May 20, 1961: John Lewis and 18 other Freedom Riders arrive at a Greyhound bus station. The public safety commissioner promised they would be safe.
Instead, the commissioner withdrew police officers from the neighborhood. Ku Klux Klan members and their cohorts lie in wait.
Wire service reporters described what happened next.
“Montgomery, Ala. — An angry howling mob — with women screaming ‘get those niggers’ — attacked a racially mixed group of bus riders in a bloody street brawl here today.
“Two of the three most severely beaten students were James Zwerg, a white student, and John Lewis, 21, Troy, Ala., Negro who is a student at the American Baptist Seminary at Nashville.”
Flash ahead to the present. Demonstrators in Santa Fe and 130 other cities will mobilize Saturday for the “John Lewis Votercade,” a demonstration to protect voting rights.
Lewis, who became a congressman representing Georgia, died last year at age 80 after a lifetime of being attacked, physically and otherwise, for his work on civil rights.
Zwerg, who grew up in Wisconsin, now lives on an old cattle ranch in Ramah in McKinley County. He said he thinks about Lewis every day for reasons that go well beyond the beating they shared.
“I was about six months older than John, but I was in awe of him,” Zwerg said in an interview. “He had a profound faith. He was totally committed to nonviolence.”
Lewis, as a teenager, decided to work for social justice. His motivation was 14-year-old Emmett Till, lynched in 1955 by two white men in Mississippi. After arriving in Nashville, Tenn., for seminary school, Lewis joined other Black college students at sit-ins to desegregate lunch counters. A protest in February 1960 led to Lewis’ first arrest. He and three other Black students sat at the counter of a drugstore in downtown Nashville. They tried to order a meal, but a waitress told them to leave. When Lewis and the others remained seated, the store owner called police.
Judge Andrew Doyle treated Lewis like a misguided, third-class citizen.
“A man’s business is like his home: He can invite people in and he can invite people out,” Doyle said.
The judge’s certitude didn’t last. Lewis and the others continued their sit-ins, and Nashville became the first Southern city to desegregate lunch counters. At that time, Zwerg was studying sociology at Beloit College in Wisconsin. Fisk University, a historically Black school in Nashville, had an exchange program with Beloit. Zwerg, admittedly naive, signed up to spend a semester at Fisk.
“I went down there not knowing anything,” he said.
With his green eyes, he stood out, but he also fit in. He made friends with Black students. One day, Zwerg suggested they all go to a movie. Only then did he learn the theaters were segregated.
“I was angry — angry for myself. Who was anybody to tell me where I had to sit in a theater?” Zwerg said.
He joined the desegregation effort as a Freedom Rider. Zwerg’s assignment would take him to Alabama, where Gov. John Patterson had defeated George Wallace by being more extreme on segregation. Zwerg sat next to a Black student near the front of a commercial bus. In Birmingham, segregationists told the Black kid to move to “the colored section” in the rear. The student refused.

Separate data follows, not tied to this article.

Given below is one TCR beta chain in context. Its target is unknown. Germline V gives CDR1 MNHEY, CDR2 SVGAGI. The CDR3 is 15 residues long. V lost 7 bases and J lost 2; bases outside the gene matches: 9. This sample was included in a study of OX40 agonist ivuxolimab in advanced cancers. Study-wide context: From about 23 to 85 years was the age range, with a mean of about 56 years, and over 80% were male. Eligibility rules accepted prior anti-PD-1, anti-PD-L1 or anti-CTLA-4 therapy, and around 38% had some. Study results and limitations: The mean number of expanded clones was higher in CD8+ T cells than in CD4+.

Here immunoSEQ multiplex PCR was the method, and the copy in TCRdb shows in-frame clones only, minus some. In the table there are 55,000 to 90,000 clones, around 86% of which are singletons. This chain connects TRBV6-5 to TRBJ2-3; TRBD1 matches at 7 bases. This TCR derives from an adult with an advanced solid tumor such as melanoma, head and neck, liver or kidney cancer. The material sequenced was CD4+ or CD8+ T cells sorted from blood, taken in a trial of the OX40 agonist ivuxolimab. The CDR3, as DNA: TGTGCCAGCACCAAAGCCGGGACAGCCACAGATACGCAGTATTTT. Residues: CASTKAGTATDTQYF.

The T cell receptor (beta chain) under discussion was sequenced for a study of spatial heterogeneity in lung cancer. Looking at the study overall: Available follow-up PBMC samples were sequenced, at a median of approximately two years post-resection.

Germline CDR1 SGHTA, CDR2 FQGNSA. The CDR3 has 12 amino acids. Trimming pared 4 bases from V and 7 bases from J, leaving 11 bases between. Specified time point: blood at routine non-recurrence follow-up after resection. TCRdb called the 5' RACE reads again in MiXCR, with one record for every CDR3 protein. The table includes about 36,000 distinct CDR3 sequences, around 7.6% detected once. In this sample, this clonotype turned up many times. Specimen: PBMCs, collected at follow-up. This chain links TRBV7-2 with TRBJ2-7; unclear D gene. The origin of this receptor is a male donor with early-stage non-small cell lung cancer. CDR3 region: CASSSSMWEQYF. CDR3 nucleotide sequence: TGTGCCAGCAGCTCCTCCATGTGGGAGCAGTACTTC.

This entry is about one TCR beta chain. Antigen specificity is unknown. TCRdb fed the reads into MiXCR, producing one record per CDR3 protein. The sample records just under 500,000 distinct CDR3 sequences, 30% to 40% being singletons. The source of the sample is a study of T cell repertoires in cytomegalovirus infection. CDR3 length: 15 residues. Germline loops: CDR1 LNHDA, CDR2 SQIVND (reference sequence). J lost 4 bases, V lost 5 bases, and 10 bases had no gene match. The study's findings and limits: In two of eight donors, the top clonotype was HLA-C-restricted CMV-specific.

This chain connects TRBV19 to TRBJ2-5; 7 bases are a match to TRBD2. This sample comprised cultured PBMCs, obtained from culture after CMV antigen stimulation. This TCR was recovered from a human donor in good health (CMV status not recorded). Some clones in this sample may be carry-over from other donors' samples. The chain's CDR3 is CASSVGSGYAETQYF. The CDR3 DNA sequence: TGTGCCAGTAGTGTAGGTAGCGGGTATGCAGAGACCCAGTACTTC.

Birmingham Public Safety Commissioner Bull Connor considered this a crime, though court rulings prohibited segregation on interstate buses. Connor didn’t care. He told his police officers to arrest the Black student.
Police ordered Zwerg to exit his seat so they could grab hold of the Black student and take him to jail. Zwerg wouldn’t budge. Connor arrested Zwerg, too.
Zwerg spent two days in the Birmingham jail before rejoining Freedom Riders on a bus to Montgomery.
He sat next to Lewis. Gov. Patterson had said he couldn’t guarantee the safety of radical outsiders. But the governor’s public safety director, Floyd Mann, had a heart.
Mann said his officers would provide protection for Freedom Riders on the next leg of their trip, then hand off that responsibility to city police in Montgomery. Mann didn’t know a double-cross would occur.
On the bus, Zwerg sat next to Lewis, who was a model of poise.
“John was so relaxed, he actually took a nap,” Zwerg said.
As the bus rolled into Montgomery, Zwerg sensed trouble. The city was silent, almost eerie.
Montgomery’s public safety commissioner, L.B. Sullivan, told the Klan that Black outsiders were about to arrive. Some state police officers were on the bus with the Freedom Riders, but they were outnumbered by the attacking white mob.
“A mass of humanity came at us,” Zwerg said. “They were shouting, ‘Get the niggers, kill the niggers.’
“I bowed my head and I prayed. I asked for the strength to remain nonviolent. Then a peace came over me. I knew in that instant whether I lived or died I was going to be OK.”
Attackers beat Zwerg until he was bloody and unconscious. When he woke, Lewis gave him a handkerchief.
A photo of Zwerg in his hospital bed ran on front pages across the country.
Zwerg went on to become a minister, a lobbyist in Arizona and an employee of IBM.
He retired to rustic New Mexico a decade ago. He’s 50 miles from a doctor or a grocery store.
Memories of Lewis are close at hand.
“He had a speech impediment and he didn’t say a lot. But when John talked, everybody listened,” Zwerg said.
It’s been 60 years since they took a beating together. That was the price of desegregation.